|Central coordinates||22o 45.60' East 20o 58.20' South|
|IBA criteria||A1, A3, A4i, A4ii, A4iii|
|Year of IBA assessment||2001|
Site description Lake Ngami occupies the north-east part of a shallow sedimentary basin, in north-west Botswana, close to Sehitwa and south-west of the Okavango Delta, of which it is an integral part. It is bounded to the south-east by a low escarpment along an extension of the Kunyere fault, and to the west by a 25-km-long sand-ridge from the Dautsa Flats. To the north, a series of old shoreline features and minor sand-ridges separate the basin from the River Thaoge system. The lake or depression is surrounded by Acacia savanna.Although Lake Ngami is at present dry, it formerly flooded seasonally, fed by the Nghabe (Lake) and Kunyere rivers. These two rivers join at Toteng and flow into the north-east edge of the lake. The Kunyere is the more reliable source of water. Water in the Nghabe comes from the Thamalakane at the southern edge of the Okavango Delta; in recent years little water has flowed in the Thamalakane. The Thaoge river in the west of the delta flowed into Lake Ngami in the north-west corner in the 19th century. This source of water dried up between the 1870s and 1898 through blockage by papyrus Cyperus.The lake varies from a series of small pools near the inflow in the north-east to a maximum extent of 250 km² (34.5 km × 8 km, with a circumference of 80 km). Some 80% of the lake’s water is derived from river inflow and just 20% from local precipitation. The lake reaches its seasonal peak during the dry season, the rise occurring from June to a maximum in August. Lake levels fall from October to May, except in high-flow years such as 1978, when there was limited inflow in all months. In the 80 years prior to 1983, the lake had been dry five times for two consecutive years. Maximum levels were attained in 1898, 1899, 1904, 1925, 1926, 1968/69 and 1978/79. Historical evidence suggests that the lake regime was no more constant in the 19th century than it has been during the 20th century, although low levels have been normal during the latter.More recently, a series of years of low rainfall in the Angolan highlands has resulted in little, if any, water reaching the Thamalakane, and hence into the Nghabi. Moreover, drought years during the 1980s in Botswana meant little water in the Kunyere either. Prior to 1989, the lake was dry for seven years and little water has reached Lake Ngami since 1989. Its current use is for grazing cattle, horses and other livestock, and for hunting. In years of flooding the lake was highly productive and full of fish, notably barbel, which were an important food source for the local people.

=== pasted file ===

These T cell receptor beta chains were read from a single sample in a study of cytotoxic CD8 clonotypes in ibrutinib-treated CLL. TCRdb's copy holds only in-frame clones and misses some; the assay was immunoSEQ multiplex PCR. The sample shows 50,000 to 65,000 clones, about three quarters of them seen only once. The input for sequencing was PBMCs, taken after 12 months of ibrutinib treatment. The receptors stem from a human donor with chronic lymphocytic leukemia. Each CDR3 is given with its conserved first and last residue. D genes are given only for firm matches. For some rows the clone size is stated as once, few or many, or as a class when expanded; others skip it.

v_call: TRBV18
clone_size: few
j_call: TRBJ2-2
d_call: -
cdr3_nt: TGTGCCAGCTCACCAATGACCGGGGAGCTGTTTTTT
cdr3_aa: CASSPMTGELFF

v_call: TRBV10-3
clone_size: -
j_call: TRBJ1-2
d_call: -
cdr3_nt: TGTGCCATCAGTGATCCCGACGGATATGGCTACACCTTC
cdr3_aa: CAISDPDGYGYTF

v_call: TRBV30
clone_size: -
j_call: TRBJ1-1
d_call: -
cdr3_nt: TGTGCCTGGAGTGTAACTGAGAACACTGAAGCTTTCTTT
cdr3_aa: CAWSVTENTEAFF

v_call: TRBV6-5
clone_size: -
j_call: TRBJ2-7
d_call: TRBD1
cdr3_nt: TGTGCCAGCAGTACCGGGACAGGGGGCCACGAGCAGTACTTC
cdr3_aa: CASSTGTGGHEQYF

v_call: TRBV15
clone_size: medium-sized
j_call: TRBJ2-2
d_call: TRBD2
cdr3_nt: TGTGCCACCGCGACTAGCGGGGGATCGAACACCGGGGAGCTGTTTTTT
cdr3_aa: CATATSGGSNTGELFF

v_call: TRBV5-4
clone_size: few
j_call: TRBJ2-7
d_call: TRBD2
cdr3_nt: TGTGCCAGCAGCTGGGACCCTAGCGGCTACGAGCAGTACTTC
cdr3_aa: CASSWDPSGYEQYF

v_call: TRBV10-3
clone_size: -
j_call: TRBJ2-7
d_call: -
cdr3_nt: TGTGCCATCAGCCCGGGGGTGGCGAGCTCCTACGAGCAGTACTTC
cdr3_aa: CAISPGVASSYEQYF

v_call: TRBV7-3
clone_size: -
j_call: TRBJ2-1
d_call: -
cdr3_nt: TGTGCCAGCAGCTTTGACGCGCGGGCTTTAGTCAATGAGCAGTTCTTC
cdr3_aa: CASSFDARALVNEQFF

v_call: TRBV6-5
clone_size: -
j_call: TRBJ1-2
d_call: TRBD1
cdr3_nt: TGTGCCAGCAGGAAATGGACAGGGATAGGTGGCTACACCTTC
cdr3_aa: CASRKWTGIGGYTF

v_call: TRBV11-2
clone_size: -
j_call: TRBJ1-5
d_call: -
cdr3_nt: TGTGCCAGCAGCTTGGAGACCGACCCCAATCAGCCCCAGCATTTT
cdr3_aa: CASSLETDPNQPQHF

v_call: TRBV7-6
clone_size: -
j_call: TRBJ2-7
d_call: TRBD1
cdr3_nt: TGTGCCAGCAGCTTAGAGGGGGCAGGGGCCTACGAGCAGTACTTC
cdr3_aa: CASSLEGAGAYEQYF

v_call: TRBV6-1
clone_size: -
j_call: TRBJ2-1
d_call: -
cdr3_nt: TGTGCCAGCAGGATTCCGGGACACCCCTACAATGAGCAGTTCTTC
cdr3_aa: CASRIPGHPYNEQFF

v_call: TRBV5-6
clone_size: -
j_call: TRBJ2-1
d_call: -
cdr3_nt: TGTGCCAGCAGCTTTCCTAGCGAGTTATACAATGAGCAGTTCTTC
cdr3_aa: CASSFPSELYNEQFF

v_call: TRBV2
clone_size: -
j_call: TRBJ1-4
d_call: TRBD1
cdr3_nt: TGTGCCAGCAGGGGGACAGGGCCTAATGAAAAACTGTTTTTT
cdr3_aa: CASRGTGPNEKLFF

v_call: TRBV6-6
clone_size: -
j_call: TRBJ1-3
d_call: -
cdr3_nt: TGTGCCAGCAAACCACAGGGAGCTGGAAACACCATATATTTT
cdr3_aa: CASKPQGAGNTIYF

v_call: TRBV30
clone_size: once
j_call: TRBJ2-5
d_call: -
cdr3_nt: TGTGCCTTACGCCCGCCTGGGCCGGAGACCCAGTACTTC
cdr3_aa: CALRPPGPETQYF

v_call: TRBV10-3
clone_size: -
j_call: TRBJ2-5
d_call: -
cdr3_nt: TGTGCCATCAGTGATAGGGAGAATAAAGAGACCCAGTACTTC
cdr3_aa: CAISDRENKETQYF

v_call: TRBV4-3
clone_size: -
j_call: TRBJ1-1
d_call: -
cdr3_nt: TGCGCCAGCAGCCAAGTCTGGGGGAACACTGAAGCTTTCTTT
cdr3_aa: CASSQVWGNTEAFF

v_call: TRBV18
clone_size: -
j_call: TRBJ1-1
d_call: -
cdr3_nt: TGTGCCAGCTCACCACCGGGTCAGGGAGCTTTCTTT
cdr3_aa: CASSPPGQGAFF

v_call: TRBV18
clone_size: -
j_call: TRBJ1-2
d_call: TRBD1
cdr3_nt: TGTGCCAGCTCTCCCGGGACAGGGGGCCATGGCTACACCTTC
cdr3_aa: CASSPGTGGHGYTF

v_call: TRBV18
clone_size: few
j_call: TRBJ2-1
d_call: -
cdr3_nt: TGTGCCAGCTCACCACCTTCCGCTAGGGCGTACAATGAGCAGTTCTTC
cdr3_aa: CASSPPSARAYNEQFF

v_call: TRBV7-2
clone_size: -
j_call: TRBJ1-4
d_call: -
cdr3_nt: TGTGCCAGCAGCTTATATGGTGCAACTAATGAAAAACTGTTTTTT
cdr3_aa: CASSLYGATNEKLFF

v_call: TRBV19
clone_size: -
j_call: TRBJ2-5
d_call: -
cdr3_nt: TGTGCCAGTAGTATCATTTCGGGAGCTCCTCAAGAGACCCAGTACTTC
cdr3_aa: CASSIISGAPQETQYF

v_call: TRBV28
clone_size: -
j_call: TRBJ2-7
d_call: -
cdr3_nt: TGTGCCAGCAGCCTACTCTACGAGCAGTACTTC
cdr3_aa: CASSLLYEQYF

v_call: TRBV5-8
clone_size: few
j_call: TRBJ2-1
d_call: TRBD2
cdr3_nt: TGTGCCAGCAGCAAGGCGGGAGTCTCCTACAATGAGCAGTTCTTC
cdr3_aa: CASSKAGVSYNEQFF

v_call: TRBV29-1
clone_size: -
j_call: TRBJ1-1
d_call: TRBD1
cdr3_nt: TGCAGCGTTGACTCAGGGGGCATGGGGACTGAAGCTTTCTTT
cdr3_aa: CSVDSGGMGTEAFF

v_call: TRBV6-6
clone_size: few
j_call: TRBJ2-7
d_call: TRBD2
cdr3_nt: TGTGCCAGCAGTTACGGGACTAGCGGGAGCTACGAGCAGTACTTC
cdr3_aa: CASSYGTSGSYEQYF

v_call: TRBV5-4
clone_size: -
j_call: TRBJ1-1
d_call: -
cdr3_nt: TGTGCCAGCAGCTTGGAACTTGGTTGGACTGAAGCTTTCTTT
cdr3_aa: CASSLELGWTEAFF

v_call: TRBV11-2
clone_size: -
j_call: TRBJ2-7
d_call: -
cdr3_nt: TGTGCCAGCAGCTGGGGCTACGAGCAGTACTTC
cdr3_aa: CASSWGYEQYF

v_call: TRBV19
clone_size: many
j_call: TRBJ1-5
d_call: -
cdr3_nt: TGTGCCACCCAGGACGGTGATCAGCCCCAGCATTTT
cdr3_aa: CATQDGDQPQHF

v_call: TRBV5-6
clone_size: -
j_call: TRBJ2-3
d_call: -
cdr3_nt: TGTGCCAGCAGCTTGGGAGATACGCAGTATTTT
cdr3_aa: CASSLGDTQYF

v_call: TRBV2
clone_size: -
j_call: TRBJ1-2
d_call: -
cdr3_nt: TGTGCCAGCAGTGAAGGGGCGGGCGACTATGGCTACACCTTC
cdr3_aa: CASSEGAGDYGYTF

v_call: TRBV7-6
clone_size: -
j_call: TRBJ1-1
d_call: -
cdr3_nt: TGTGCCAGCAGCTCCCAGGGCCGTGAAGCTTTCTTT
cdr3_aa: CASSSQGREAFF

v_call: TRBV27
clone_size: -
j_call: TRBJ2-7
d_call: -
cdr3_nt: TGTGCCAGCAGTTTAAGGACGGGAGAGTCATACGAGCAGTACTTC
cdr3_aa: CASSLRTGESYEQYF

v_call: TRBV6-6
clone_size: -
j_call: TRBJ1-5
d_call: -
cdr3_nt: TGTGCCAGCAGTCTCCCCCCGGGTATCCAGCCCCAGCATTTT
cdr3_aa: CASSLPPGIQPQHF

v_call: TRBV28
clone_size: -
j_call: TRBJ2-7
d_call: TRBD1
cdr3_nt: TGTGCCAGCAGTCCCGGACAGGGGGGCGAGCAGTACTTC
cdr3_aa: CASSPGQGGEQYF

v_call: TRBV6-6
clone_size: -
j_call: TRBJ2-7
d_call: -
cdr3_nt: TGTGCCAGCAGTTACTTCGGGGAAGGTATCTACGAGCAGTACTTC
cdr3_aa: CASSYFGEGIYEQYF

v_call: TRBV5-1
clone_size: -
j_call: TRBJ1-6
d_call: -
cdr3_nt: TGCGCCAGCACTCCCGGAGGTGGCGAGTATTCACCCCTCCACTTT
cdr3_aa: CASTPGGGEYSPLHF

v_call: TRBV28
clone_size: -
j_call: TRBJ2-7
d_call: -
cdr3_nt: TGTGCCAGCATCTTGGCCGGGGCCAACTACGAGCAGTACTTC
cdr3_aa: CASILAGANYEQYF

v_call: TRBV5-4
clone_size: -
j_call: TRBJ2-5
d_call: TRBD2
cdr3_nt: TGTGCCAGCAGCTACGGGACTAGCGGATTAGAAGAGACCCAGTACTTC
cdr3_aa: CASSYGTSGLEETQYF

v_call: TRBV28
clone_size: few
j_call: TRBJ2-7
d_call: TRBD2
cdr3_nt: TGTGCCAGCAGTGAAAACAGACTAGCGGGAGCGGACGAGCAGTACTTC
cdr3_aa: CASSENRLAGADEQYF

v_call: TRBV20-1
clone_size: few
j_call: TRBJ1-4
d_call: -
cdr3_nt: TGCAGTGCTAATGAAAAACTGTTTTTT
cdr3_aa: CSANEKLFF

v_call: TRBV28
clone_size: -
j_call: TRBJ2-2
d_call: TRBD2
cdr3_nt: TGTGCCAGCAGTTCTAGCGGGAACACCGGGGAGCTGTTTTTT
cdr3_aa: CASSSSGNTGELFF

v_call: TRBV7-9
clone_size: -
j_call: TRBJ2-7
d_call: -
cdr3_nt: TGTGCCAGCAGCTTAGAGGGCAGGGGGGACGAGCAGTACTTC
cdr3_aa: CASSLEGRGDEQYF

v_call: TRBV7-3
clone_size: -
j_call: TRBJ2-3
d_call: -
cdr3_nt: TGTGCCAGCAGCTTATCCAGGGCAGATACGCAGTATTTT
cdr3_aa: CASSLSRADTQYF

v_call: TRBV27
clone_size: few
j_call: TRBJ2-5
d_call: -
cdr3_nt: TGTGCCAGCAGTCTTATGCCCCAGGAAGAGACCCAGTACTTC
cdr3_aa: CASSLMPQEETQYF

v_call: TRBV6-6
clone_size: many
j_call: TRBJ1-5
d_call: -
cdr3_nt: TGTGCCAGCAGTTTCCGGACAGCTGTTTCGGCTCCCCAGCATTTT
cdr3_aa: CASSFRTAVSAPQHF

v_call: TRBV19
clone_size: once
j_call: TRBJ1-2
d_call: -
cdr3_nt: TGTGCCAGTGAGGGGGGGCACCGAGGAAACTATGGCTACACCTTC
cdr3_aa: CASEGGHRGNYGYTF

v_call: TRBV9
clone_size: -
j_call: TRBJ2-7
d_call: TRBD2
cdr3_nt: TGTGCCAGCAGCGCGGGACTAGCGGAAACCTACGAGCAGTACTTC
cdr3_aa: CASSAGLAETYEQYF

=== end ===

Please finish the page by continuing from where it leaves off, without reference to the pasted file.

|Species||Season||Period||Population estimate||Quality of estimate||IBA Criteria||IUCN Category|
|Red-billed Teal Anas erythrorhyncha||breeding||1978-1979||27,000-500,000 individuals||unknown||A4i||Least Concern|
|Hottentot Teal Spatula hottentota||breeding||1979||7,000 individuals||unknown||A4i||Least Concern|
|African Spoonbill Platalea alba||breeding||-||500 breeding pairs||-||A4i||Least Concern|
|Great White Pelican Pelecanus onocrotalus||resident||-||2,000 breeding pairs||medium||A4i||Least Concern|
|Great White Pelican Pelecanus onocrotalus||winter||-||4,000-5,000 individuals||-||A4i||Least Concern|
|Lesser Kestrel Falco naumanni||winter||-||600 individuals||-||A1, A4ii||Least Concern|
|Red-footed Falcon Falco vespertinus||winter||-||1,000 individuals||-||A4ii||Near Threatened|
|Collared Pratincole Glareola pratincola||resident||-||5,000 breeding pairs||-||A4i||Least Concern|
|Collared Pratincole Glareola pratincola||winter||-||10,000 individuals||-||A4i||Least Concern|
|Black-winged Pratincole Glareola nordmanni||winter||1989||10,000 individuals||-||A1, A4i||Near Threatened|
|Whiskered Tern Chlidonias hybrida||resident||-||300 breeding pairs||-||A4i||Least Concern|
|Whiskered Tern Chlidonias hybrida||winter||1989||1,000 individuals||-||A4i||Least Concern|
|Burchell's Sandgrouse Pterocles burchelli||resident||1998||present||-||A3||Least Concern|
|Barred Wren-warbler Camaroptera fasciolata||resident||1998||present||-||A3||Least Concern|
|Burchell's Glossy-starling Lamprotornis australis||resident||1998||present||-||A3||Least Concern|
|Kalahari Scrub-robin Erythropygia paena||resident||1998||present||-||A3||Least Concern|
|A4iii Species group - waterbirds||winter||1978-1989||100,000-499,999 individuals||unknown||A4iii|
|Protected area||Designation||Area (ha)||Relationship with IBA||Overlap with IBA (ha)|
|Okavango Delta System||Wetlands of International Importance (Ramsar)||6,864,000||protected area contains site||40,705|
Local conservation groups The local conservation group below is working to support conservation at this IBA.
|IUCN habitat||Habitat detail||Extent (% of site)|
|Artificial - terrestrial||2%|
|Land-use||Extent (% of site)|
|nature conservation and research||-|
Other biodiversity Large mammals which formerly grazed at Lake Ngami have declined as their access from areas such as the Central Kalahari Game Reserve has been restricted.
References Clauss (1972), Dawson and Jacka (1975), Douthwaite (1979), Fraser (1972), Jacka (1972), Oake and Tyler (1997), Penry (1994), Penry and Tarboton (1990), Shaw (1983), Smithers (1964), Tyler (2001).
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Recommended citation BirdLife International (2014) Important Bird Areas factsheet: Lake Ngami. Downloaded from http://www.birdlife.org on 02/09/2014
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